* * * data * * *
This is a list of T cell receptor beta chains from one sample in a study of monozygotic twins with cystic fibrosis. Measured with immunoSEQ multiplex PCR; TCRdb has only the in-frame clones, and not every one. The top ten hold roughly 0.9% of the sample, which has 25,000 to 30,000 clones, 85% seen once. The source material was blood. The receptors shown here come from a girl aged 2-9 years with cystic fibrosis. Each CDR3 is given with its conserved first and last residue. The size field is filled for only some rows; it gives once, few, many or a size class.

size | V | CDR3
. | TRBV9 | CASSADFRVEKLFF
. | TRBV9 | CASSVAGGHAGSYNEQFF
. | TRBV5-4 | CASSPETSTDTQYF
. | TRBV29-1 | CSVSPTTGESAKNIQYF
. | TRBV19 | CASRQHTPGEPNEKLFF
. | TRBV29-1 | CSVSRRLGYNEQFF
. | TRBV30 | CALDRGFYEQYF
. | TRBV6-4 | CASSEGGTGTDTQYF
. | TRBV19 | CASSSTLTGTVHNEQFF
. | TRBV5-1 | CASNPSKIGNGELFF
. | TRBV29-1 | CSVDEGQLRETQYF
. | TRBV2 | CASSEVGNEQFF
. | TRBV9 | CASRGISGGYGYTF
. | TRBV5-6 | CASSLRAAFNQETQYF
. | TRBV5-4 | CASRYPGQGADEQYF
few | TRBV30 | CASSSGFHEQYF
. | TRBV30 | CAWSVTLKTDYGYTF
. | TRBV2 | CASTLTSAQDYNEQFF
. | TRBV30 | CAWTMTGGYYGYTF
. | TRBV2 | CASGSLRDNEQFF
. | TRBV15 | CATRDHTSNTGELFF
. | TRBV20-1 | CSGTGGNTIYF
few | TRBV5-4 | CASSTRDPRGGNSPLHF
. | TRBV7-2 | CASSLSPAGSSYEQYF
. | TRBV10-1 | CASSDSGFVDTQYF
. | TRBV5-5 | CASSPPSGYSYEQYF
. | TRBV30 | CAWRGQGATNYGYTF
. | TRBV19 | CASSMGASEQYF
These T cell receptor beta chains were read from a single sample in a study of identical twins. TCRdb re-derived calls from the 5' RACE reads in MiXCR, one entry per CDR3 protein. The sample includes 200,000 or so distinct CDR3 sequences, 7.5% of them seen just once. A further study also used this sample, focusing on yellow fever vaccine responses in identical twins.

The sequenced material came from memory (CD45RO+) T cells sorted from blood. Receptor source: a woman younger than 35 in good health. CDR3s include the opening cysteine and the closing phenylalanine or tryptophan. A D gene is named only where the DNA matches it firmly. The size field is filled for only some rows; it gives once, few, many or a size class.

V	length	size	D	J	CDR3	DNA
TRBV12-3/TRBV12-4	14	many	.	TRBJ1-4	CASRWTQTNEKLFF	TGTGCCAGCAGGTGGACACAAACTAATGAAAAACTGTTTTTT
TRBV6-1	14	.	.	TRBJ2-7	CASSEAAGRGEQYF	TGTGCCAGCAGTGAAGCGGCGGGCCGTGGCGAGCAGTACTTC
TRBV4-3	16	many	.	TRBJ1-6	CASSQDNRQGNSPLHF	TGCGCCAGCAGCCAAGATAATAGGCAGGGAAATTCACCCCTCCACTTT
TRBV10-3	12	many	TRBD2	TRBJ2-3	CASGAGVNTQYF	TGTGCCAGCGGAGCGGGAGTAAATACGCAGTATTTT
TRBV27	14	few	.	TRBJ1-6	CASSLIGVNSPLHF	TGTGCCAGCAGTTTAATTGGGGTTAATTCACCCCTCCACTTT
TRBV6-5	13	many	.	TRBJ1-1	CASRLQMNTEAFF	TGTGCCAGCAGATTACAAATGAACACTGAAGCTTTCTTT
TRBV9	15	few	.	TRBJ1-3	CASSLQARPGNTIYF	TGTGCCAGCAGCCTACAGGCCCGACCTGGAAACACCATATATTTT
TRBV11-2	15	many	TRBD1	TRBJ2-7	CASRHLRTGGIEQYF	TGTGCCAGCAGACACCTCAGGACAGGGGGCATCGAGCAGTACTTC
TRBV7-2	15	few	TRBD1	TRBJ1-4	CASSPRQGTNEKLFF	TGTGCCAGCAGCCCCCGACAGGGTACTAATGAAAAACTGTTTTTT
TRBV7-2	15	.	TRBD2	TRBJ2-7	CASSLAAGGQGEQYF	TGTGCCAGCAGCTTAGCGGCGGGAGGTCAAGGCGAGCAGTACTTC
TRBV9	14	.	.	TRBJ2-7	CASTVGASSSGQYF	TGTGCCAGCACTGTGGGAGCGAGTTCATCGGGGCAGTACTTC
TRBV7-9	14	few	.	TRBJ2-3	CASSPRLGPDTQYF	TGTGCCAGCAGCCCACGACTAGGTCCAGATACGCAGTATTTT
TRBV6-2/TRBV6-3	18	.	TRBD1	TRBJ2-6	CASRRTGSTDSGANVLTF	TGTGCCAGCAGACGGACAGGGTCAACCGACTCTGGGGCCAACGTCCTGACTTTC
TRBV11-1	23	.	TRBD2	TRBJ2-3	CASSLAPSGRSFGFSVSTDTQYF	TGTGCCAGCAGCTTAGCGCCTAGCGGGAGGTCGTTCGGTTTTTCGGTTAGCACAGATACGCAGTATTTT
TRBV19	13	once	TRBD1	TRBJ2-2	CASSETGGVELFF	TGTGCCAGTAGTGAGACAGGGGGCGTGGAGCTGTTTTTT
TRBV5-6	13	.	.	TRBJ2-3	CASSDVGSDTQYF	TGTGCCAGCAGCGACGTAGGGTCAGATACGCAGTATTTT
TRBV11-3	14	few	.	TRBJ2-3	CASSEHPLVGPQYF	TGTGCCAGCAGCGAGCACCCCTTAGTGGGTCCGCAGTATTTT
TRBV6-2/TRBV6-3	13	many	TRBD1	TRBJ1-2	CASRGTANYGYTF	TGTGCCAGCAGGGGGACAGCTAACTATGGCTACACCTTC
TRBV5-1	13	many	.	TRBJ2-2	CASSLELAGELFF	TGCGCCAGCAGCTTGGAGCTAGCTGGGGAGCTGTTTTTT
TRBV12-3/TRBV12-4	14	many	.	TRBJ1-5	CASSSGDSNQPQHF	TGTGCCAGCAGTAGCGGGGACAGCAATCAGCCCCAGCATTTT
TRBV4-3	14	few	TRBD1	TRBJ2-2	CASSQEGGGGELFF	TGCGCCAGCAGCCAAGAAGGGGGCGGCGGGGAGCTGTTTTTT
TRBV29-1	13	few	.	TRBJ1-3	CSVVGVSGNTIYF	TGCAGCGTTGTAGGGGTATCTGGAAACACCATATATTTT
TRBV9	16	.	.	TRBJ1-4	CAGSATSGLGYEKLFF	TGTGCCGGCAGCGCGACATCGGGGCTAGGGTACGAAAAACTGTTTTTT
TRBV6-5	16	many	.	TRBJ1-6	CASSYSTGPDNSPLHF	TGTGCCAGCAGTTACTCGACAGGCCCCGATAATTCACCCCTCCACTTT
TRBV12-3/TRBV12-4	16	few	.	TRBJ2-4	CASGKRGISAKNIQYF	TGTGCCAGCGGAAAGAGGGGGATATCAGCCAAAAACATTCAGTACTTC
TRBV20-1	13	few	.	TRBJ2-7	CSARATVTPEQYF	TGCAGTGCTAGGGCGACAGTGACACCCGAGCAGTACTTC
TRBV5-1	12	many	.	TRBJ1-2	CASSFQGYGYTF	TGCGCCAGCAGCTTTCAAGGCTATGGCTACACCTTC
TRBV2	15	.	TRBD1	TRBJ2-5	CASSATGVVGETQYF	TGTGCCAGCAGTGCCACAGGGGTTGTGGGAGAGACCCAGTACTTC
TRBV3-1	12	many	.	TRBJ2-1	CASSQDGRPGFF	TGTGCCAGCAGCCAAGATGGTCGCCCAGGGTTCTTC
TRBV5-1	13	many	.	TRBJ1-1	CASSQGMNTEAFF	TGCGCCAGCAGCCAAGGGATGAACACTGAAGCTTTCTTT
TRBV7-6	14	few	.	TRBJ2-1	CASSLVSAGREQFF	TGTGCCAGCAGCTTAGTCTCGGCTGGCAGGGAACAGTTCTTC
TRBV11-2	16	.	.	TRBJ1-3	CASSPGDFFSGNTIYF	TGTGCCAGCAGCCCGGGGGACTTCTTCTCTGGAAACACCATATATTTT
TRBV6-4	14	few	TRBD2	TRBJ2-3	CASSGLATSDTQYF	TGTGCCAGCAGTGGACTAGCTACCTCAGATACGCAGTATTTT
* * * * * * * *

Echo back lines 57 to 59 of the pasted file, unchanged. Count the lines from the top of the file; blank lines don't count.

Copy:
TRBV6-5	16	many	.	TRBJ1-6	CASSYSTGPDNSPLHF	TGTGCCAGCAGTTACTCGACAGGCCCCGATAATTCACCCCTCCACTTT
TRBV12-3/TRBV12-4	16	few	.	TRBJ2-4	CASGKRGISAKNIQYF	TGTGCCAGCGGAAAGAGGGGGATATCAGCCAAAAACATTCAGTACTTC
TRBV20-1	13	few	.	TRBJ2-7	CSARATVTPEQYF	TGCAGTGCTAGGGCGACAGTGACACCCGAGCAGTACTTC